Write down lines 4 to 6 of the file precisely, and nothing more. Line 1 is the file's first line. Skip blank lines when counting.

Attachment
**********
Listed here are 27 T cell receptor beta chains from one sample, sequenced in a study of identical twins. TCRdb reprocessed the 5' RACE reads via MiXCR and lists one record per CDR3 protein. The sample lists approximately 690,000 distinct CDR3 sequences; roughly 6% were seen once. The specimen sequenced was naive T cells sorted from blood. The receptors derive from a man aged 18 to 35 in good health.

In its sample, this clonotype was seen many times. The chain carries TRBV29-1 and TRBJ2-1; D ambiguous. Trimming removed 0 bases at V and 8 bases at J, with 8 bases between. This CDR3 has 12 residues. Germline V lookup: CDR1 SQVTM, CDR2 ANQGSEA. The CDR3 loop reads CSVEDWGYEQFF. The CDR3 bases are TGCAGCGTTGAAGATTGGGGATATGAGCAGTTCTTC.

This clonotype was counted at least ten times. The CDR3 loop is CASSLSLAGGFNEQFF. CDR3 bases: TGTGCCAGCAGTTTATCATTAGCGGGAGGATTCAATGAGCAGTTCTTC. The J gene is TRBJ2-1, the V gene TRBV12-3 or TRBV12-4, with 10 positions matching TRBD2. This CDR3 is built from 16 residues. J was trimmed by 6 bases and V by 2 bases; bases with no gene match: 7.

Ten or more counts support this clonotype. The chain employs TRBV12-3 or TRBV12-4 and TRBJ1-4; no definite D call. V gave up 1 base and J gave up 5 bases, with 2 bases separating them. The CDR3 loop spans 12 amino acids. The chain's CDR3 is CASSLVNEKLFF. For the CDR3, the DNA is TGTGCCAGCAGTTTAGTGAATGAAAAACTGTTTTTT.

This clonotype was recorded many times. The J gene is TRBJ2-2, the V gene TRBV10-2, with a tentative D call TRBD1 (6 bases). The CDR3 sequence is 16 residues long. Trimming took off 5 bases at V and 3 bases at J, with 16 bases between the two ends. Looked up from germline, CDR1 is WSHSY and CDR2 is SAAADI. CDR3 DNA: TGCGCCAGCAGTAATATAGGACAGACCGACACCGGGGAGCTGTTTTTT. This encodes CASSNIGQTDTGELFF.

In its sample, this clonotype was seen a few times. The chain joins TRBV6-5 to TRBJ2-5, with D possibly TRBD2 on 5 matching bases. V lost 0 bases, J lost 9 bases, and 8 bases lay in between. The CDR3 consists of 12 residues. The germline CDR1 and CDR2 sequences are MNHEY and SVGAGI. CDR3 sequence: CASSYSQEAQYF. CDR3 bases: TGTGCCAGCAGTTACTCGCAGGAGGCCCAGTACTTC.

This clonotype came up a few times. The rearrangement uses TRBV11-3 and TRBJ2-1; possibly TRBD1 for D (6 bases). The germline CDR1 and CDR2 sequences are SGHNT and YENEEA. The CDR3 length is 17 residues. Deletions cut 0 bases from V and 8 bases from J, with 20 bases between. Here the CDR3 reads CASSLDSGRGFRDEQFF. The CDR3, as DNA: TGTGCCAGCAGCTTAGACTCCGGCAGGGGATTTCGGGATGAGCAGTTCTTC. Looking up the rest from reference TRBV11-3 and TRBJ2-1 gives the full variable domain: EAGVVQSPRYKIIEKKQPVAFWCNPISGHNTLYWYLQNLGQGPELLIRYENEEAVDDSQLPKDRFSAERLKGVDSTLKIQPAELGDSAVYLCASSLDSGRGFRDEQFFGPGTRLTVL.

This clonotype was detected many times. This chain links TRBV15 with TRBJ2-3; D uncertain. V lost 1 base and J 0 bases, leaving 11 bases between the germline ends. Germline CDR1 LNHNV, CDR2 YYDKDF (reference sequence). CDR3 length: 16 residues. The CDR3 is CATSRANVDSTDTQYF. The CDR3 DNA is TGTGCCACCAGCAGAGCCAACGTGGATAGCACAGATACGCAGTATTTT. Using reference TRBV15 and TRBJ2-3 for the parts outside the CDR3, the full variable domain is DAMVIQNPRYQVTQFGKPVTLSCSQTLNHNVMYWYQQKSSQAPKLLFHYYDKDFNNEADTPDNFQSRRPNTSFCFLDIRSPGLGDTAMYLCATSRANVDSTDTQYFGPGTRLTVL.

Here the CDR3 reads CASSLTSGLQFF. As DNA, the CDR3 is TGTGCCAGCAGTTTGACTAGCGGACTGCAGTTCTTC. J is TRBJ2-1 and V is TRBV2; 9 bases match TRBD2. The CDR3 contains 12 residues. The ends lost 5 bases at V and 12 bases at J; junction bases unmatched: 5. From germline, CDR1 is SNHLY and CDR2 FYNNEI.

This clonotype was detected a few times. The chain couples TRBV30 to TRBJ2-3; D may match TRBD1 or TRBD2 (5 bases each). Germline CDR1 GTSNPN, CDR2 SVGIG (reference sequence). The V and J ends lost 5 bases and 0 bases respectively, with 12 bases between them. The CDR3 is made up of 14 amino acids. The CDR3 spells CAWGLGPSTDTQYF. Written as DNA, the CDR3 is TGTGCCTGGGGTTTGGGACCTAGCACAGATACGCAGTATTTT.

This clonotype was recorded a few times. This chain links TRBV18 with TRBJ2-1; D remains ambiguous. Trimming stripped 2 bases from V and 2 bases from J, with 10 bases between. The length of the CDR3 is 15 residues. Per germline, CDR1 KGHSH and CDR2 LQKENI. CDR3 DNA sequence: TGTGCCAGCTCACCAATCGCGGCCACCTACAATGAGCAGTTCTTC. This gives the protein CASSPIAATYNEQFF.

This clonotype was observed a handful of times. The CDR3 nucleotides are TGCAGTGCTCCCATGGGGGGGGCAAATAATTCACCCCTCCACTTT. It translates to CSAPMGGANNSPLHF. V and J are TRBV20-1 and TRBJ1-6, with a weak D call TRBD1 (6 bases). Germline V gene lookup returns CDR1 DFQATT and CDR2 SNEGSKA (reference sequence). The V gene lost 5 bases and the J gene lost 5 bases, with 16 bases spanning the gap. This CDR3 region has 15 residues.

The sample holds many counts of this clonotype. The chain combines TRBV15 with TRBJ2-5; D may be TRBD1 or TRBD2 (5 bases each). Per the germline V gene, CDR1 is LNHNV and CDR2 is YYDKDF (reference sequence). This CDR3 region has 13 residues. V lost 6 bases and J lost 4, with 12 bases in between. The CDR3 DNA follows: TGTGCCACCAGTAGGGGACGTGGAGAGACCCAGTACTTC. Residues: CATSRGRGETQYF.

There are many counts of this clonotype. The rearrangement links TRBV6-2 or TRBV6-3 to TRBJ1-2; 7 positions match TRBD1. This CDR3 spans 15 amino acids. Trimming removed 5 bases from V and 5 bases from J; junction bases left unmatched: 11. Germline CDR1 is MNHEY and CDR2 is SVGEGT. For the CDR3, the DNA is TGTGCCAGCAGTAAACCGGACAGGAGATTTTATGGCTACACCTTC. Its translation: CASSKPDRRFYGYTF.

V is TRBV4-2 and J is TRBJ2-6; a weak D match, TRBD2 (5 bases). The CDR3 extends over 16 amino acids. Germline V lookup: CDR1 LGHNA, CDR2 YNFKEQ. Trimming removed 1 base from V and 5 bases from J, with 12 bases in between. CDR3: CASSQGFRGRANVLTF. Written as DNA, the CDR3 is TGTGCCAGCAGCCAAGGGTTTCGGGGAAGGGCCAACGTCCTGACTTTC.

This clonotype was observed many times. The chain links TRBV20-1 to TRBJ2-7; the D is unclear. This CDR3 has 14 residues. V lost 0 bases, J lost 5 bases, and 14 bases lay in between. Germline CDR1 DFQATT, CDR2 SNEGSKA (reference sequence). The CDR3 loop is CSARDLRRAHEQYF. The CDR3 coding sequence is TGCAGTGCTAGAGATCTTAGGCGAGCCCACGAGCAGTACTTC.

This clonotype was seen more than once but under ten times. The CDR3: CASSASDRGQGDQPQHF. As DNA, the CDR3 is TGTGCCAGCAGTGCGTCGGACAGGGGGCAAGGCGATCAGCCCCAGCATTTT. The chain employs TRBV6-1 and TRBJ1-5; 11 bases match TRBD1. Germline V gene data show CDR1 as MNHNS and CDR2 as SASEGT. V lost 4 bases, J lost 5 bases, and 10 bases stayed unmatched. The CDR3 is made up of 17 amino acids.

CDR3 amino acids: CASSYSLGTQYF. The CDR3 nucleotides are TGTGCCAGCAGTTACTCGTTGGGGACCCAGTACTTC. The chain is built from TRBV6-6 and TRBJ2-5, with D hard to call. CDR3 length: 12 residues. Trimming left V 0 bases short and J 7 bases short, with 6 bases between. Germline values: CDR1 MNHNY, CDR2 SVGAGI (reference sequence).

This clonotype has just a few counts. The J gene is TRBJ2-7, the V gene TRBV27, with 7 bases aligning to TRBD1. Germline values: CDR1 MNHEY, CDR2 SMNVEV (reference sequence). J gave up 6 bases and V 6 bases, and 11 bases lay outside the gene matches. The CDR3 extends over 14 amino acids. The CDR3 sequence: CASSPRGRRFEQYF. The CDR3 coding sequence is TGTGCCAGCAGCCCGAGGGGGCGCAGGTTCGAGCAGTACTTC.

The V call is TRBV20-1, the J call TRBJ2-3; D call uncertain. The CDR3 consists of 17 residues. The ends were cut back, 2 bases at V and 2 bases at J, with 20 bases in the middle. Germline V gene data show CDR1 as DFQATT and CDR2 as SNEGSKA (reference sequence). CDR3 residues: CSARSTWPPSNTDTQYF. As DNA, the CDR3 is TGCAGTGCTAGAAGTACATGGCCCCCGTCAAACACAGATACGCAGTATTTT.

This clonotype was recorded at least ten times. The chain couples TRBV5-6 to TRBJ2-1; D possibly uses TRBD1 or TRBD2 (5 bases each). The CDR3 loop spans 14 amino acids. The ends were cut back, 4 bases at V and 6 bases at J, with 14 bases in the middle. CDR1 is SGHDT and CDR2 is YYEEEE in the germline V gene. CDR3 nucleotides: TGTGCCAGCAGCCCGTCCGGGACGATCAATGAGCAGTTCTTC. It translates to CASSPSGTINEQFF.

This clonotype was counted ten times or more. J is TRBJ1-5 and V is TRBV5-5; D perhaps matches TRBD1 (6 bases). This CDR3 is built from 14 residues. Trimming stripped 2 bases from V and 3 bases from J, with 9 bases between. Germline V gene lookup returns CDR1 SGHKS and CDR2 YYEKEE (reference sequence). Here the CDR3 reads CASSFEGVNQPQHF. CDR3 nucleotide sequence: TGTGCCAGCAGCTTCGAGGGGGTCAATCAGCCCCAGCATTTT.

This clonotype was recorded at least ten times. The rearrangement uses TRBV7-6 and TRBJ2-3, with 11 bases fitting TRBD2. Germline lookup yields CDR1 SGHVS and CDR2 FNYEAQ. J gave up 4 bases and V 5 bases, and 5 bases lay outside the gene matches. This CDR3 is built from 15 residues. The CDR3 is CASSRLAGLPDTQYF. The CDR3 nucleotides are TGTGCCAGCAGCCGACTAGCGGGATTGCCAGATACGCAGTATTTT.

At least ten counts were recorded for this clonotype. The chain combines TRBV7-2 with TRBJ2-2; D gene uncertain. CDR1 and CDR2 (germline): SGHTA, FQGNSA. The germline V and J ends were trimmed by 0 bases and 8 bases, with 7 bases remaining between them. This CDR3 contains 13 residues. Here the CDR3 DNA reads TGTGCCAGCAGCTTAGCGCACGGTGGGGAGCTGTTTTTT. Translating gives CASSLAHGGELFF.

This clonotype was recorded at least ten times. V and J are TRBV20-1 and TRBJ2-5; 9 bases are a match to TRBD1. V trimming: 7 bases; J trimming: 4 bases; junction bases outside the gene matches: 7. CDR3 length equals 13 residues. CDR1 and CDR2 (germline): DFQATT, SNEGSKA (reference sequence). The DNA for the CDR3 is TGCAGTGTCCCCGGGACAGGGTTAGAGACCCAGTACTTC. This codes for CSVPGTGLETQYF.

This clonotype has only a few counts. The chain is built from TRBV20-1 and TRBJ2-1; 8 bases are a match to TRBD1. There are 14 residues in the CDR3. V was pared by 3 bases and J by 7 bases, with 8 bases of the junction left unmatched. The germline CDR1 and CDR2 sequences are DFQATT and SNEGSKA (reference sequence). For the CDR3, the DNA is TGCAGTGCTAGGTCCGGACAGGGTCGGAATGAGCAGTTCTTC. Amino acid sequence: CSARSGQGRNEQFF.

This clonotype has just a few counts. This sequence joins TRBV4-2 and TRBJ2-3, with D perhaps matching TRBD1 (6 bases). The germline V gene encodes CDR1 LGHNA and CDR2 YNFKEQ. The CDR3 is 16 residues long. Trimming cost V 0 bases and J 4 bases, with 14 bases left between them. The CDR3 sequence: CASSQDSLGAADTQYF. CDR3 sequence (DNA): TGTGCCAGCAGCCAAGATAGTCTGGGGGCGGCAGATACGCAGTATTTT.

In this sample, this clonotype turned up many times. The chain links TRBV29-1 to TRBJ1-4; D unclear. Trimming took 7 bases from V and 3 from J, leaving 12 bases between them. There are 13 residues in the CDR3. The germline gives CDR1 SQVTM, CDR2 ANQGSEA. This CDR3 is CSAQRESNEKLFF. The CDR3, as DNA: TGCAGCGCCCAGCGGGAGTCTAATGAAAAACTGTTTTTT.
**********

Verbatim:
Ten or more counts support this clonotype. The chain employs TRBV12-3 or TRBV12-4 and TRBJ1-4; no definite D call. V gave up 1 base and J gave up 5 bases, with 2 bases separating them. The CDR3 loop spans 12 amino acids. The chain's CDR3 is CASSLVNEKLFF. For the CDR3, the DNA is TGTGCCAGCAGTTTAGTGAATGAAAAACTGTTTTTT.

This clonotype was recorded many times. The J gene is TRBJ2-2, the V gene TRBV10-2, with a tentative D call TRBD1 (6 bases). The CDR3 sequence is 16 residues long. Trimming took off 5 bases at V and 3 bases at J, with 16 bases between the two ends. Looked up from germline, CDR1 is WSHSY and CDR2 is SAAADI. CDR3 DNA: TGCGCCAGCAGTAATATAGGACAGACCGACACCGGGGAGCTGTTTTTT. This encodes CASSNIGQTDTGELFF.

In its sample, this clonotype was seen a few times. The chain joins TRBV6-5 to TRBJ2-5, with D possibly TRBD2 on 5 matching bases. V lost 0 bases, J lost 9 bases, and 8 bases lay in between. The CDR3 consists of 12 residues. The germline CDR1 and CDR2 sequences are MNHEY and SVGAGI. CDR3 sequence: CASSYSQEAQYF. CDR3 bases: TGTGCCAGCAGTTACTCGCAGGAGGCCCAGTACTTC.